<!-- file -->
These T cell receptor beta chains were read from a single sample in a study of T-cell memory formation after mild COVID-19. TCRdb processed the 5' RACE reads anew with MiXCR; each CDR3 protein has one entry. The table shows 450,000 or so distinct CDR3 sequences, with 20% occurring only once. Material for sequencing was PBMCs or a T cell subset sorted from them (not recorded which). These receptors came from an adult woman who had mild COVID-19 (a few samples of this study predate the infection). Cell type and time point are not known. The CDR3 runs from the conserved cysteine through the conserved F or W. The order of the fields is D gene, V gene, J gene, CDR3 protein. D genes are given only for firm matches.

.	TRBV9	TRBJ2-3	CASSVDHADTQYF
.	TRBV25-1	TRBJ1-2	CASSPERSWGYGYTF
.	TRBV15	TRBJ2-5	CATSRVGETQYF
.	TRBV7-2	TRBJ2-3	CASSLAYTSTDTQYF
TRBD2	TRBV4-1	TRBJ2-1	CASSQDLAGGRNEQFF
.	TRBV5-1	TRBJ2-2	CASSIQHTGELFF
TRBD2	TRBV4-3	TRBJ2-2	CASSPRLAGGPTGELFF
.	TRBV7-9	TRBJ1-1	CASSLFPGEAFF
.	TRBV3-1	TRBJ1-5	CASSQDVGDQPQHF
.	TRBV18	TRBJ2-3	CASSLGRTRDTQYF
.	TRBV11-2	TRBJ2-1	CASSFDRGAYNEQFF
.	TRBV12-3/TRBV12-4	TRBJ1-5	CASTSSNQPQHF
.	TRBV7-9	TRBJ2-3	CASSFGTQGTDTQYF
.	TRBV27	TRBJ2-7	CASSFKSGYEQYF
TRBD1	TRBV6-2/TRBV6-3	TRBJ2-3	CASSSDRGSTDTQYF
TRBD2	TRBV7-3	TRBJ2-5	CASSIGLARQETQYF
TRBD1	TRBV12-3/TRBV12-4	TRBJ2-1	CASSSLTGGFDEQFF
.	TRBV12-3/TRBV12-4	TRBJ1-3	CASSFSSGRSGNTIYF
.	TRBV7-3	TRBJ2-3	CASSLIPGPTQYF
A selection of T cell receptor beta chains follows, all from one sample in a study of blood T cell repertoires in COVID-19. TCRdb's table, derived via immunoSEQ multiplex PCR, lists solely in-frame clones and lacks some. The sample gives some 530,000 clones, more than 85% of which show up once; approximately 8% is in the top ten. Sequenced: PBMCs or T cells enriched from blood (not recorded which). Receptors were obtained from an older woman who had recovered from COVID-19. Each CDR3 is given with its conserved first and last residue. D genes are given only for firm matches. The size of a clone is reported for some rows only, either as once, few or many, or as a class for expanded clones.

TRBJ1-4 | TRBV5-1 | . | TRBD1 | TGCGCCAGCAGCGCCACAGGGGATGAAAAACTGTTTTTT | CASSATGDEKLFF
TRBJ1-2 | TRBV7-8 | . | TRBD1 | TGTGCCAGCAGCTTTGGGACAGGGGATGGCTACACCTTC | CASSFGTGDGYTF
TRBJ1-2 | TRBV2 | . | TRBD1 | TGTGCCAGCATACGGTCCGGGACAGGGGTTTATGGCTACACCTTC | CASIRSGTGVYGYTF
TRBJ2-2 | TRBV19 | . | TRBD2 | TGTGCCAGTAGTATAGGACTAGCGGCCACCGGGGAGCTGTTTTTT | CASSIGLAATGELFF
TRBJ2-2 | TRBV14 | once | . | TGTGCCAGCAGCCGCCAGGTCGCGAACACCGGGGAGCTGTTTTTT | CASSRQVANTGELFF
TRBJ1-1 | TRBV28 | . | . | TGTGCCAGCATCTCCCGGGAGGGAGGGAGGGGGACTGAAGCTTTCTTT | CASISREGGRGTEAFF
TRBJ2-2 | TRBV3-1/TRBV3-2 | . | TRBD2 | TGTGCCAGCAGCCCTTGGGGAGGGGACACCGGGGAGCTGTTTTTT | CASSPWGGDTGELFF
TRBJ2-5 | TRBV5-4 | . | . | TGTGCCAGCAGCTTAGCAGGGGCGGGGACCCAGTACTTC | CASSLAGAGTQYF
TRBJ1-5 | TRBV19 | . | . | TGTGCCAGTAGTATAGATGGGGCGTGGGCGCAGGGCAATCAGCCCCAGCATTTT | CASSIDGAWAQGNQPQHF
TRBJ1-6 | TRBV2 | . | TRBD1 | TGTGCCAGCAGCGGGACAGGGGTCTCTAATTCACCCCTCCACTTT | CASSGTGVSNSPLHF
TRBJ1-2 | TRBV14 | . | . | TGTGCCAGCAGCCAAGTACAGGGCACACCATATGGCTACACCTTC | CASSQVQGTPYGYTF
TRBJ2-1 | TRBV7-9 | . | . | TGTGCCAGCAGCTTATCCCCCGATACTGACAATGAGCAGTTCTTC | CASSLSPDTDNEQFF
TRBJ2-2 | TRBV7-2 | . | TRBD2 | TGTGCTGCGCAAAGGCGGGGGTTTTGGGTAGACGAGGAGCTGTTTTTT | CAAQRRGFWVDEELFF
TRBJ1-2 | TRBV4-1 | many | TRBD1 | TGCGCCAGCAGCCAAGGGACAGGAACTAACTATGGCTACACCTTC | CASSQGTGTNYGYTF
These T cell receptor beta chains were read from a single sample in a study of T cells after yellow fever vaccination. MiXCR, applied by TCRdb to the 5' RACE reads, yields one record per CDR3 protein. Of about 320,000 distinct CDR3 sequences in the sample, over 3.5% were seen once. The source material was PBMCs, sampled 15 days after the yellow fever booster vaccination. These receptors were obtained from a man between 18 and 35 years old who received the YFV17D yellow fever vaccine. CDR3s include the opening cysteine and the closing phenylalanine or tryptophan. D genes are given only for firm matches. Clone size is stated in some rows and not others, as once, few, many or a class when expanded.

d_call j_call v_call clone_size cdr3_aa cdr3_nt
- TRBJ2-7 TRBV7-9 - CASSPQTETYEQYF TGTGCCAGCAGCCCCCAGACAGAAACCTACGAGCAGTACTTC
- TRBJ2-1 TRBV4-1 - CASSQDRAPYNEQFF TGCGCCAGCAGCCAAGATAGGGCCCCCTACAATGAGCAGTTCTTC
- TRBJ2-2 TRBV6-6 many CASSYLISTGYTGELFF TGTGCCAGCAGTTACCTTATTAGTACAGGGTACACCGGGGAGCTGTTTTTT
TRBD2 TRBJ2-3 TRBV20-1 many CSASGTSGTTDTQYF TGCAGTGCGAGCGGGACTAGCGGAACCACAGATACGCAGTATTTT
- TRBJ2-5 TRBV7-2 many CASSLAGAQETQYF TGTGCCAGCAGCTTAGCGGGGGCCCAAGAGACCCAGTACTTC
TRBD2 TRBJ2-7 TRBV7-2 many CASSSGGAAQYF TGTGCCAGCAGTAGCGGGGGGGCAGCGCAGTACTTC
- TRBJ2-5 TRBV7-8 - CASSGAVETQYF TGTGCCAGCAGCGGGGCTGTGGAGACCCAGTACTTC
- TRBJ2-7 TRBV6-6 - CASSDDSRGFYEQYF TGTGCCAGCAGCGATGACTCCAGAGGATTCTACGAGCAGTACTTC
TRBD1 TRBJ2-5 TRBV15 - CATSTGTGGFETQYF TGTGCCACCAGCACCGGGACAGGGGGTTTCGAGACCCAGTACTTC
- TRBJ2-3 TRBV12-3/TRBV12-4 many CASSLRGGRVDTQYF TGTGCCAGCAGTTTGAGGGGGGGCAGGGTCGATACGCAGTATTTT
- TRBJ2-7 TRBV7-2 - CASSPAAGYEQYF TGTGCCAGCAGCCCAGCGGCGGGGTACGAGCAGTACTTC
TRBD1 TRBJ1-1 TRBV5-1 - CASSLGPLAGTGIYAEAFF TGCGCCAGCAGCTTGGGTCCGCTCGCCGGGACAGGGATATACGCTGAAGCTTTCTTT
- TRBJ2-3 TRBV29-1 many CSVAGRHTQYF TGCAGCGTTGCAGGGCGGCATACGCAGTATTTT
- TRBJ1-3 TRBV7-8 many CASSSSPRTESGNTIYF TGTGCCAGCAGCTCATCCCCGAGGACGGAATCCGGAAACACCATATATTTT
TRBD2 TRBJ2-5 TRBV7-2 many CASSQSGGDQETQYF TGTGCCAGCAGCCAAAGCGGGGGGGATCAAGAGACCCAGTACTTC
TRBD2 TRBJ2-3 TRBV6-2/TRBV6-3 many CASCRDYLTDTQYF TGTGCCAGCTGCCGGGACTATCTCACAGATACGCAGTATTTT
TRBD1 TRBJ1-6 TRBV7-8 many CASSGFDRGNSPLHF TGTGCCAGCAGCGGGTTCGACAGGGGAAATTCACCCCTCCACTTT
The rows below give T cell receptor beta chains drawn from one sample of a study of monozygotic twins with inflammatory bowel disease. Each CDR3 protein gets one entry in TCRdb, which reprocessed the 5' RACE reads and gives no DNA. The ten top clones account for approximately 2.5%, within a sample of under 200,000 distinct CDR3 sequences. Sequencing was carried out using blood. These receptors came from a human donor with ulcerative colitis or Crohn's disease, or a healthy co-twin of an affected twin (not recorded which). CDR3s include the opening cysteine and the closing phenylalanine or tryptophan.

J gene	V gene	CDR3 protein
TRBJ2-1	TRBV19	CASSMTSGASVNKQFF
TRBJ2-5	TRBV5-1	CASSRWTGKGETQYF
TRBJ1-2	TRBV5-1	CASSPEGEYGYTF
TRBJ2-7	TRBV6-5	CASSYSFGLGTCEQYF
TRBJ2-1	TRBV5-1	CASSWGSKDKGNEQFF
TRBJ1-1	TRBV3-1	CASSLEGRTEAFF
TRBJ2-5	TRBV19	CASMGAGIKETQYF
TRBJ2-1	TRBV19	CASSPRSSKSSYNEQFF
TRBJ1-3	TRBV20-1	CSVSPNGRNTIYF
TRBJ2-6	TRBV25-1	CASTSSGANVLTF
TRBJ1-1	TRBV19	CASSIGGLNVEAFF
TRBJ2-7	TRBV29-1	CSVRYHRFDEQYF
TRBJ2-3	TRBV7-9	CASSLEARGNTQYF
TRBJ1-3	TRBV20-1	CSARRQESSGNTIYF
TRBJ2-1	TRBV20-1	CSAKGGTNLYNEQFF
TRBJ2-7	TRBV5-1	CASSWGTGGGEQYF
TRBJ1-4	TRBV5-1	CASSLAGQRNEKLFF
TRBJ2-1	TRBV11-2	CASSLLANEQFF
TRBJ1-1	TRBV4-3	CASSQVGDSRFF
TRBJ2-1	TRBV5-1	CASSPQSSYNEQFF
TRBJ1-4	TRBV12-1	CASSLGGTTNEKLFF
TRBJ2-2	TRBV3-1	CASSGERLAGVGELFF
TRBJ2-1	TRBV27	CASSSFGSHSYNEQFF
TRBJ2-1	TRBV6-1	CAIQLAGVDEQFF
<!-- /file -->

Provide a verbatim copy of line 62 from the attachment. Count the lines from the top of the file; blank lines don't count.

TRBJ1-1	TRBV3-1	CASSLEGRTEAFF